Back in the early 90s, Paradise Lost had developed into one of the UK’s most significant underground metal bands. Their relentless work ethic had seen them pen four records in as many years from 1990 to 1993, including classics such as 1991’s Gothic and 1993’s Icon, and the Halifax misery merchants’ crusty doom was reaching into more melodious territories. But by the time they reached 1995, and were ready to start work on their fifth album, Draconian Times, Paradise Lost were feeling burnt out.
“It’s a bit of a blur,” guitarist Gregor Mackintosh tells us today, when we ask him to reflect on the record. “We recorded Icon and then we went on tour with Kreator and Morbid Angel in America. Then we did the Chaos A.D. tour with Sepultura in Europe, and then we were told to record a new album straight away. We hardly got to go home for a few years because it was tour, record, tour, record, and when you’re playing this certain style of music for so long without a break, I defy anyone not to get itchy feet. It’s like working in a factory, albeit a nice factory with free drinks. We needed variation; we needed a shift. It became a little bit of a burnout period.”
Exhausted though they may have been, Paradise Lost went into the studio in early 1995 and created what most fans believe to be their magnum opus. Draconian Times was a record that continued their progression as a band to the point of a full stop, taking their doomy, melancholic sound to the peak of excellence.
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“Because we had no time off and we were writing on the road, I think of Draconian Times as like the posh version of Icon,” laughs Gregor. “We had taken this new style on during Icon and we perfected it during Draconian Times. We were referencing things like Rush and Queensrÿche as production influences, because we wanted it to sound… almost stadium, if you like. We were thinking about stuff like The Cult, making it as polished and precise as we could.”
With a strong desire to keep pushing their sound forwards, one song would emerge from the album that would come to define everything that made Paradise Lost such an exciting band. Forever Failure retained the doomy, metallic aspects of the past, but had a shimmering, crystal-clear quality and a touch of mystical, shamanic splendour that you can scarcely imagine the early incarnation of Paradise Lost would be capable of.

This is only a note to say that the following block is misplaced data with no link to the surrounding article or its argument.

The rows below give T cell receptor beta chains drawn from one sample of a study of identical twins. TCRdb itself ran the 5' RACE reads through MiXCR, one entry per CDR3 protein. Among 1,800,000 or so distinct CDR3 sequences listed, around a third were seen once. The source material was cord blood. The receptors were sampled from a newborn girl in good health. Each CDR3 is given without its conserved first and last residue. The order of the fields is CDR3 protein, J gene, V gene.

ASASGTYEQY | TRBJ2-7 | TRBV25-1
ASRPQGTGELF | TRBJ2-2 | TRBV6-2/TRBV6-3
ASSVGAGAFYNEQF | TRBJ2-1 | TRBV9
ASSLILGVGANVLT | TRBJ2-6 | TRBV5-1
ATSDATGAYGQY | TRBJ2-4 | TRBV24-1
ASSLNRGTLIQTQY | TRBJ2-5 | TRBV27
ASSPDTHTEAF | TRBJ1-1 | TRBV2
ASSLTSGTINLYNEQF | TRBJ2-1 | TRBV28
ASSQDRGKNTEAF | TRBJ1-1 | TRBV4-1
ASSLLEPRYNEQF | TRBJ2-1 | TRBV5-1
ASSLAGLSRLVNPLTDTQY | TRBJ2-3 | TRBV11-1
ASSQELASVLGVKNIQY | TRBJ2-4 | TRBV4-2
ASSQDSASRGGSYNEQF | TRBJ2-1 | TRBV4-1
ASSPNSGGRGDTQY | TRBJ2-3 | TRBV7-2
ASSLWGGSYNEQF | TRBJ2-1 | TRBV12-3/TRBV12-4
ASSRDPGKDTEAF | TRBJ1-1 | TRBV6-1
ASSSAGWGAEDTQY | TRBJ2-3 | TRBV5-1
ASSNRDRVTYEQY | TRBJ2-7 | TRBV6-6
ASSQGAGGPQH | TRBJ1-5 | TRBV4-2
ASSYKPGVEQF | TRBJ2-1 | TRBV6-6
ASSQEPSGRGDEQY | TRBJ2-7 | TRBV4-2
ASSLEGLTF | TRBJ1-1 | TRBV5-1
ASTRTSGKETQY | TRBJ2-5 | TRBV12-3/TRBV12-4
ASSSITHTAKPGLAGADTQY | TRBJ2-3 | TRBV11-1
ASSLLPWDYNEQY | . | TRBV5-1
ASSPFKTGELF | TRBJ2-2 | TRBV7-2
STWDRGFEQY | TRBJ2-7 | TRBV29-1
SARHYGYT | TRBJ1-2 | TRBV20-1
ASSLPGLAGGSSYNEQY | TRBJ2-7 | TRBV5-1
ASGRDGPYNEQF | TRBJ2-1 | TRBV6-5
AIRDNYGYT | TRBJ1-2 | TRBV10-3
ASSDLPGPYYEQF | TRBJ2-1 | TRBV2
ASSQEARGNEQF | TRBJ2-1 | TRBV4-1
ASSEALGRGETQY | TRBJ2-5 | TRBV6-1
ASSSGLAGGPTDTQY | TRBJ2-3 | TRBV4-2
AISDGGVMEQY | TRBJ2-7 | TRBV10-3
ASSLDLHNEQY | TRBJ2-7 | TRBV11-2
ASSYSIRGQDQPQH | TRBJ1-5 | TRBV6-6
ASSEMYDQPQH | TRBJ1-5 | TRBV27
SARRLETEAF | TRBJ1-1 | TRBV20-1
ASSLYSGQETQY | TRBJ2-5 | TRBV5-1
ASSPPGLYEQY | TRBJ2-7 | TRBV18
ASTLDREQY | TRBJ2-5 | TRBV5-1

“The first thing that was written for the song was the solo, which is weird, because that is usually the last thing to come,” Gregor remembers. “We used to write and record on a tape recorder, starting with the riff usually, but I played Nick [Holmes, vocals] this solo and he said it reminded him of a weird little song like ‘I Left A Cake Out In the Rain’ by Richard Harris [the title is MacArthur Park]. If you don’t know it, it’s some odd little folk song from the 60s, and this solo that became Forever Failure had this similar sort of crescendo to it. So, as we wrote the song, he pushed me down that route. I was trying to write this doom metal song and he was pushing me in this more flamboyant direction, which he was doing vocally as well, so it just became this… thing.”
The ‘thing’ that really elevated Forever Failure and made it stand out was the use of a sample from notorious cult leader Charles Manson at both the start and during mid-section, adding to the haunting quality of the song.
“We thought that the breakdown section, the little acoustic bit, needed something in there,” says Gregor. “We had just watched this Charles Manson documentary, The Man Who Killed the Sixties, and there was this really poignant bit where he sums the whole documentary up and we thought that we should use it. I had no idea it was going to be such a ballache to get, but we got it and put it in the song. What we didn’t realise is that, to get that on there, we had to effectively pay the families of his victims royalties from the song. And we’ve been doing that ever since.”
These days such a move would definitely cause outrage but, as Gregor explains, even in the looser days of the mid 90s it caused something of a storm behind the scenes.
“Our manager at the time wasn’t very happy about it,” he tells us. “There was a little bit of dissent here and there but, even with all the red tape, Nick really wanted to use it. To be fair, we couldn’t have used anything else from that documentary because it was all batshit crazy!”